Industry: the IPCC’s solutions for decarbonizing it

We present here the chapter on industry from the 3rd working group of the 6th IPCC report.

The industrial sector includes: mineral extraction, manufacturing, construction [error?] and waste management. This chapter focuses on heavy industry, which accounts for 65% of the sector’s greenhouse gas emissions.

Getting it to zero emissions will require not only using the “traditional toolbox of energy and process efficiency, fuel switching, electrification and energy decarbonization”, but supplementing it with other measures: “demand management and efficiency, circular economy, non-fossil feedstocks, carbon capture and utilization (CCU) and carbon capture and storage (CCS).” (p.1165)

Trends and data in industrial development

Industrial emissions have been driven up by rising GDP and held back by improvements in the energy efficiency of processes. Recycling has also made it possible to limit the need for certain “virgin” materials, whose extraction and initial refining consume a lot of energy.

When we look at the quantities of materials “stored” in things (=buildings, machines…), the bulk is obviously made up of building materials. Mineral building materials are mainly (94.6%) minerals (concrete, asphalt, bricks, aggregates and glass), with cement alone accounting for 43.5% of the total weight. There are also metals (3.5%) and wood (1.4%). In 2018, there would have been 478Gt of concrete, containing 88Gt of cement. More broadly, iron/steel is estimated to represent 25 to 35Gt, plastics 2.5-3.2Gt and aluminum 1.1Gt. (p.1169)

The extraction of basic materials has increased considerably since 1990. In 2019, it was more than 3.5 times higher for aluminum, steel and plastic, and almost 2.5 times higher for steel, while the population is only 1.5 times higher.

This increase is set to continue, and the global stock of materials in use could multiply by a factor of 2.2-2.7 by 2050, reaching between 2215 and 2720Gt. 140 to 200Gt of material could be extracted every year by 2060. This increase is mainly concentrated in emerging countries. In particular, it is estimated that India could increase its steel consumption by a factor of 4 by 2050. Conversely, Western countries tend to have a stable stock of materials.

In fact, certain materials, such as steel, cement, aluminum and copper, have reached saturation levels. (p. 1177)

Recycling of metals is higher than for other materials, exceeding 50% for 13 metals and between 25% and 50% for 10 others. Nevertheless, even with a recycling rate close to 85%, recycled steel only accounts for 35-38% of total production, ranging from 22% in China to 69% in the USA. For paper, recycling is relatively high: over 50% in 2014-18. For plastics, on the other hand, it’s only 9-10%.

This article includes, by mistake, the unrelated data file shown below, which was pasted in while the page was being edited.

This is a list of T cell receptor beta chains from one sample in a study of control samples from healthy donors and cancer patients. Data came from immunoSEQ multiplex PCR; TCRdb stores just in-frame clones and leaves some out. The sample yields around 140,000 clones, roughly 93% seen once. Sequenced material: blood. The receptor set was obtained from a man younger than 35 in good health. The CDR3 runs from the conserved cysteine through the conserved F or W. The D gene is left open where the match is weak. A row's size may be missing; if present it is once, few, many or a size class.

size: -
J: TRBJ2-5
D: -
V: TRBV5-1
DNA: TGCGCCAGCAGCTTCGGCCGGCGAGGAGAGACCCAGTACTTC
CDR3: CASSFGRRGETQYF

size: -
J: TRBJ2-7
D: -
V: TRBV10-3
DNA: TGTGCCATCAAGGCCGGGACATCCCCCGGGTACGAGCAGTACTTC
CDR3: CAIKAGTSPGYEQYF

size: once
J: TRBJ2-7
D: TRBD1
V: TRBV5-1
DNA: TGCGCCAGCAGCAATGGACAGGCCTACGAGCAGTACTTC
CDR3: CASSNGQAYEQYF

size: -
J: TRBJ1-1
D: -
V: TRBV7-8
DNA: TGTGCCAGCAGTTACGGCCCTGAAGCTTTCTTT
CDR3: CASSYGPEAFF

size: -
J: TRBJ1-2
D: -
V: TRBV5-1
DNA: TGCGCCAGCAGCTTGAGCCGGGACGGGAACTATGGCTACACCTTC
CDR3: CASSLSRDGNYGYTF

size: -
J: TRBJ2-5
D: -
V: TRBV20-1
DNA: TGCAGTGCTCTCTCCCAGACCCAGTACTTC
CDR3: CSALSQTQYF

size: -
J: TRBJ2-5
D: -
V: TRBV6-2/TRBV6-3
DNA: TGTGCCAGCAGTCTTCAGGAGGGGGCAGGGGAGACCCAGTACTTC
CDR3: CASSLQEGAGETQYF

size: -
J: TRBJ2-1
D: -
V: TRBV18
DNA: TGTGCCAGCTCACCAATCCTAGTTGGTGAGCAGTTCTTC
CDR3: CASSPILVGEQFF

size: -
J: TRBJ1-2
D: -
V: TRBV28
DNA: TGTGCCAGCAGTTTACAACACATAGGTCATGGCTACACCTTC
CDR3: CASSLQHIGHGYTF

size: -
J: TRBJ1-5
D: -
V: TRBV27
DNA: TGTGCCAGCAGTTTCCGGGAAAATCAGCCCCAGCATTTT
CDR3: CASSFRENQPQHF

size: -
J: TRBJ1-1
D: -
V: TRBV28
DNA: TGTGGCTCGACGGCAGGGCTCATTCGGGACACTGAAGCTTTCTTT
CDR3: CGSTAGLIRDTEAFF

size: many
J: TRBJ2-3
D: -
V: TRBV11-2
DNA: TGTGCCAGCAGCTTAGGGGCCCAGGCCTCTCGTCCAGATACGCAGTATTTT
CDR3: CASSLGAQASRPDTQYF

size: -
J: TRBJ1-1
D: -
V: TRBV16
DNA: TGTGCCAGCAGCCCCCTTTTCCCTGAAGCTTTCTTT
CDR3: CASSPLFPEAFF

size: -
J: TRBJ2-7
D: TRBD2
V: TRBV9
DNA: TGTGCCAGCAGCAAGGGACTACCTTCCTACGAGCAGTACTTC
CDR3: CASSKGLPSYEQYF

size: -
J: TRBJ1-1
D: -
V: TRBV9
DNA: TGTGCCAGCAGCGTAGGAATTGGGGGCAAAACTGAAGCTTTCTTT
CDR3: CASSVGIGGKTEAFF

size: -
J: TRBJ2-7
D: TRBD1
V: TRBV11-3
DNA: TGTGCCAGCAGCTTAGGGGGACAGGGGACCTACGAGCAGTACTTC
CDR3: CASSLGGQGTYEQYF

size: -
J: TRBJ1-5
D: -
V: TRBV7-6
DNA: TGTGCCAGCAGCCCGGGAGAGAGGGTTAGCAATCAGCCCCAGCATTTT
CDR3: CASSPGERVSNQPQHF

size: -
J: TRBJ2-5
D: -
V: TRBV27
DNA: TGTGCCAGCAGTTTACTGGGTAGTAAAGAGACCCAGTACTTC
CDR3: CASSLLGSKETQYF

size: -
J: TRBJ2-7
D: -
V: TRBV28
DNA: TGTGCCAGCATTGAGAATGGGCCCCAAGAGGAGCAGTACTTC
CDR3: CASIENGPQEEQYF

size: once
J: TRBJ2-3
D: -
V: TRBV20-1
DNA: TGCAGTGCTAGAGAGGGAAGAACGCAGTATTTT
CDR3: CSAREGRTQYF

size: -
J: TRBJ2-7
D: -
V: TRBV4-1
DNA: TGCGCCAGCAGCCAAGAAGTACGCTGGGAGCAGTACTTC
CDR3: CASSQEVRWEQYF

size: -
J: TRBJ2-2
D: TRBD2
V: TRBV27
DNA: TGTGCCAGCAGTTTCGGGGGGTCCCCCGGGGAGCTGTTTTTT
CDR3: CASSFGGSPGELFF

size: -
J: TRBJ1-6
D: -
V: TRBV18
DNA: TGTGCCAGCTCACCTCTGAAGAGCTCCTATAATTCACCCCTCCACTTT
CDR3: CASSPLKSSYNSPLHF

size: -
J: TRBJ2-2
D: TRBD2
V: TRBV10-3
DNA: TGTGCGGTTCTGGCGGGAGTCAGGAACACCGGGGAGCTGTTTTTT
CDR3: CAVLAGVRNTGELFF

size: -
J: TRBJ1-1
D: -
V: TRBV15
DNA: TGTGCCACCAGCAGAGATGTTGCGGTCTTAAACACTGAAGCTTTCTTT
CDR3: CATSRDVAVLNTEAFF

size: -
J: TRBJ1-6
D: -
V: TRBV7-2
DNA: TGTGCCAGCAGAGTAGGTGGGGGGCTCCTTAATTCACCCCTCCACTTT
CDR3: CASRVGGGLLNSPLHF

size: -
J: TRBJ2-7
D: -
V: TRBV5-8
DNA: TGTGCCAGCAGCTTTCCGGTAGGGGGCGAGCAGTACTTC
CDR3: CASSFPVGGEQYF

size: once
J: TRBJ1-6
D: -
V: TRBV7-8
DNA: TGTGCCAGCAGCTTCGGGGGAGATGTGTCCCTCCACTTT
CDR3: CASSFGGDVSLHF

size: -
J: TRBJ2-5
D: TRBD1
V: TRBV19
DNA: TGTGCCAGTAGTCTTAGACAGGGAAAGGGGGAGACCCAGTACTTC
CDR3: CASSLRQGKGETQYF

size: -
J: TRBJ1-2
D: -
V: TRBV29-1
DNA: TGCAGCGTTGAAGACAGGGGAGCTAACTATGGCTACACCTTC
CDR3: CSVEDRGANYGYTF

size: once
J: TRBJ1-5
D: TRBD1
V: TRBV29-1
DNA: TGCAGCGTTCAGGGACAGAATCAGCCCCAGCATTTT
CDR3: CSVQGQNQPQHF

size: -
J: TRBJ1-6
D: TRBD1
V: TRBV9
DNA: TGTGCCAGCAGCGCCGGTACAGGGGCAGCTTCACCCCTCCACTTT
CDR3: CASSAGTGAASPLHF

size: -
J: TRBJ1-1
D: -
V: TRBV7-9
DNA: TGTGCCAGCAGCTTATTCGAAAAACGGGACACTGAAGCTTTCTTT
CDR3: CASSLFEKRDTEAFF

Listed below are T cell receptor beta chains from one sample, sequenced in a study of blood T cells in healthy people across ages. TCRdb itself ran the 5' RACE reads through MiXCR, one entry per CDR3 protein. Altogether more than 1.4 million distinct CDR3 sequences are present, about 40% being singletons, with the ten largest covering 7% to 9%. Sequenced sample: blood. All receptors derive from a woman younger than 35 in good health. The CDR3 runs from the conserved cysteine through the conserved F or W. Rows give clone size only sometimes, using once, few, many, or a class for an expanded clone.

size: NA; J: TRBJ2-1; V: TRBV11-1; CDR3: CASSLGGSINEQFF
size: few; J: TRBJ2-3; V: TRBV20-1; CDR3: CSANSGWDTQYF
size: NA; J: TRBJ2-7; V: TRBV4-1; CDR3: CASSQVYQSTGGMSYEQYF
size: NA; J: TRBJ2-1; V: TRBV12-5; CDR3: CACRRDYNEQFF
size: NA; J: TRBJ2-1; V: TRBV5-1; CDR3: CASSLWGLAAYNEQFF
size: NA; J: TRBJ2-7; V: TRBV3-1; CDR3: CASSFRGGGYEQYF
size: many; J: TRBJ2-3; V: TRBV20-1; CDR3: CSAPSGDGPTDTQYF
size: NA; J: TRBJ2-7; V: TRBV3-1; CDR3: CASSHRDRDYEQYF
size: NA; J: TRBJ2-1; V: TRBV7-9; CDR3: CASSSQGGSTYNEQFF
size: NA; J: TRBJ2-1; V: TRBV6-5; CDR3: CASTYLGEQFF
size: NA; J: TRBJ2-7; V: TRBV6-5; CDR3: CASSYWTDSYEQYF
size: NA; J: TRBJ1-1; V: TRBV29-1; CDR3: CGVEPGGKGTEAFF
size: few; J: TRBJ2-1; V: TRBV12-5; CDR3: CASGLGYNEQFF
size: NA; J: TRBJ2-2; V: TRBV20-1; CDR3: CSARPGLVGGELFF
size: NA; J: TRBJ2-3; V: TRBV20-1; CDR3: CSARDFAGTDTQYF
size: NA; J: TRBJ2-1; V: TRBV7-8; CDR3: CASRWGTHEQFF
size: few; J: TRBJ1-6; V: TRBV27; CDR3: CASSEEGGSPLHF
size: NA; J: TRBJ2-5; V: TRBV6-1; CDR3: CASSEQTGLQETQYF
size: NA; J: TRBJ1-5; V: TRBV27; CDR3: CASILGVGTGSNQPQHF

Industry is the main energy consumer, directly consuming 40% of the total.

Energy intensity nevertheless fell by 12% between 2010 and 2018. (p.1171) Greenhouse gas emissions come from :

  • industrial fuel (7.1 GtCO2eq)
  • indirectly from electricity and heat production (5.9 GtCO2eq)
  • industrial processes themselves (4.5 GtCO2eq)
  • product use (?) (0.2 GtCO2eq)
  • waste (2.3 GtCO2eq) (p.1172)

Overall, industrial emissions represent 14.1 GtCO2eq of direct emissions (2’%) and 20 GtCO2eq if indirect emissions are added (34% of the total).

The IPCC points out that taking into account “embodied” emissions in international trade increases industrial emissions by 130% for the US, 50 for the EU and >200% for the UK. On the contrary, for China and Russia, it reduces them by 33%… He points out that “exports from countries with lower carbon intensities can lead to overall lower emissions than if production took place in countries with high carbon intensities”. (p.1176)

The main points

“Modeling suggests that material stocks per capita are saturating in developed countries and decoupling from GDP. “p.1177

  • Limiting demand: demand for materials is one of the main drivers of energy consumption in the industrial sector. In general, improving material efficiency contributes to this, since it’s a question of doing more with less. [The passage is unclear: it refers to the saturation effect of the main materials (cement, steel, etc.) in circulation, but this is not the case for plastics. This saturation would promote material efficiency (?). Achieving climate targets will require the construction of a great deal of infrastructure. Overall, they don’t describe any solutions, passing the buck to material efficiency and circular design]
  • Material Efficiency (ME) means offering the same service with fewer materials. This may involve making products lighter, optimizing their durability and intensity of use, following circular economy principles, or using more efficient design processes. It should be noted that certain strategies can have short-term effects (e.g. optimizing design) or long-term effects (e.g. service life, recyclability).
  • Circular economy and industrial waste. The circular economy consists in closing the life cycle of products, using their waste to make new products. [This applies to the management of both material and immaterial waste, such as waste heat] It can be applied on several scales: micro (a single company), meso (an industrial park) and macro (a larger scale).
  • Energy efficiency. For example, this would involve reusing waste heat, representing a potential gain of 300TWh per year, of which 50% is below 200°C and 25% above 500°C. Steel industry strategies could already save 1.8 GJ per tonne of steel. (p.1181) Waste heat to power systems could also be used. Smart Energy Management systems and, more broadly, Industry 4.0 could improve the overall energy efficiency of industry.
  • Electrification, hydrogen and fuel switching. This involves moving away from coal (0.09 tCO2/GJ), petroleum products (0.07 tCO2/GJ) and gas (0.05 tCO2/GJ) towards less polluting fuels, or replacing them with electricity, which we know how to produce using low-carbon processes. Depending on the scenario, this electrification could multiply electricity consumption several times over. For example, while the steel industry currently consumes 75 TWh of electricity in Europe, this could rise to between 214 and 355 TWh.
    • For some processes, electrification will not be possible. Hydrogen could be the answer. More broadly speaking, this field is important in two ways: by decarbonizing existing uses (e.g. ammonia production) and with new applications, such as the creation of industrial heat, energy storage and so on. Its production represented 830 MtCO in 2015.